Strength Training and Hypertension Strength Training and Hypertension

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Thread: Strength Training and Hypertension

  1. #1
    Join Date
    Dec 2007

    Default Strength Training and Hypertension

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    This is a question I am going to bring up with my doctor in a couple of weeks, but I was wondering if you had any feedback based on your coaching experience:

    I'm a 35 year old male diagnosed with mild hypertension, but had it under control prior to beginning the Starting Strength program. Now, a few months into the SS program, I noticed that my blood pressure and pulse readings have risen considerably.

    Obviously, I don't know for sure if the training routine and diet (addition of 1 gallon of whole milk per day) are the cause, but it's likely that my doctor is going to tell me to stop. It's disappointing if I have to stop because I'm on a good linear progression and had the specific goals of a 300 pound squat, 400 pound deadlift. After hitting those marks, I was going to switch to a crossfit or olympic weightlifting program.

    Here are my stats:

    35 years old (36 on Jan 25)
    When I began SS, I weighed 173, I am now at 187.
    These are the numbers where I'm training at now and require 4 to 5 minute rests between sets:
    Squat : 3 sets of 5 at 220 pounds
    Deadlift : 1 set of 5 at 258 pounds
    Press : 3 sets of 5 at 132 pounds
    Bench : 3 sets of 5 at 198 pounds
    weighted chins, pull ups, dips; doing cleans at 60kg, but need to find coach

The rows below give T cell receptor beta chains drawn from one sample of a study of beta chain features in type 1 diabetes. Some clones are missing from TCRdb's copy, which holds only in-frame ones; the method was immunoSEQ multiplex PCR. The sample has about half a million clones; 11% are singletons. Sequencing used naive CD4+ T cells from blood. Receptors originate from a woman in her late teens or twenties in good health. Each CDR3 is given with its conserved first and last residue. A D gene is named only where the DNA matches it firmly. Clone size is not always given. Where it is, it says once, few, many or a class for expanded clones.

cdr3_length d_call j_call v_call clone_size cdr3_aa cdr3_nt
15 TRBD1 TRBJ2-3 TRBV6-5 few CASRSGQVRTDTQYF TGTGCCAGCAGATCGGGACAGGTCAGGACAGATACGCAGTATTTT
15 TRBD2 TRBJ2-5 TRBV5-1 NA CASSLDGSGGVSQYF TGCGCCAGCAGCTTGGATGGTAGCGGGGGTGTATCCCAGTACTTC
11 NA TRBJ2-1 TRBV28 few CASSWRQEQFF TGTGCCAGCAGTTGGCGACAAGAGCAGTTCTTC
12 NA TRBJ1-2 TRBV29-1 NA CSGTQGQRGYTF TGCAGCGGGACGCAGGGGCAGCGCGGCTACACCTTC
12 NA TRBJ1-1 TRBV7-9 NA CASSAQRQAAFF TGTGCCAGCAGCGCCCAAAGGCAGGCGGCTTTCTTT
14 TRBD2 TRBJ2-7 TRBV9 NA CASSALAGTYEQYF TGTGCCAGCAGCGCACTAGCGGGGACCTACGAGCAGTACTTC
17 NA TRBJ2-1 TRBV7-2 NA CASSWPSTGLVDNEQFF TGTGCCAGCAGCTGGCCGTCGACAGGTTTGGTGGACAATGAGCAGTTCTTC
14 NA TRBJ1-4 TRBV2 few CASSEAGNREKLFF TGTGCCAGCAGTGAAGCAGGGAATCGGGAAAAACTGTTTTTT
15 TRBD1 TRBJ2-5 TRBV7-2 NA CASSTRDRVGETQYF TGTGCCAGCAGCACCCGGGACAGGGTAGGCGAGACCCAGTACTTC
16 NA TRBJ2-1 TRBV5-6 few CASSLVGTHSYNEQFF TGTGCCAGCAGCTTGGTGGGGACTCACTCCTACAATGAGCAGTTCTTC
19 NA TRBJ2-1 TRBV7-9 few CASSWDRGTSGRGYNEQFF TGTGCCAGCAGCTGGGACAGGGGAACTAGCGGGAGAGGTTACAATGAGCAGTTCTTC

prior to SS : 132/70/46
    today : 149/80/58

    I'm thinking the BP may have went up due to the weight gain. I don't have
    measurements, but any eye can see that I have more fat around the mid-section now than prior to the program.

    So, I was thinking that I could try to stay on the SS linear novice program, and just halt or reverse the weight gain (reduce milk intake, or use lowfat variant), but this seems to go against the principles of the program.

    What do you think? I'd hate to have to stop and reduce myself to some enduro-runner homo, but I guess it's better than the alternative.

  2. #2
    Join Date
    Jul 2007
    North Texas


    There are about 900 reasons why this is of absolutely no concern. To wit:

    You've only gained 14 lbs., and you did it on a weight-gain program with a strength increase.

    148/80 is not terribly "hypertensive".

    What size cuff did they use?

    How tall are you? You'd have to be shorter than 5' 6" to be considered overweight. Your strength doesn't look like that of a short muscular man, so I assume you're fairly tall, and therefore not "overweight".

    On how many separate occasions have you been checked at 148/80? have you been checked by several different testers/nurses/doctors and have been consistently hypertensive?

    Is there hypertension in your family, and have you had problems with it before? Would this cause you to be apprehensive about having your BP checked?

    Do you realize that a RHR of 58 is still below average?

    Had you been in pain before the test/were you nervous about the potential results/were you pissed off about something/were you tired or overtrained/had you trained in close proximity to the test/had you drunk a bunch of coffee or taken any medications or supplements that might affect BP/were there any other explanations for a transient elevation in blood pressure?

    Why do you think belly fat elevates blood pressure?

    If you want to lose some weight, go ahead. Certainly not everyone needs to be drinking a gallon of milk/day, and not everybody needs to gain weight. I think you're overreacting to this, but then again, I'm not a doctor. However, I would say that anybody that diagnosed you with hypertension without evaluating the above questions is not much of a doctor either.


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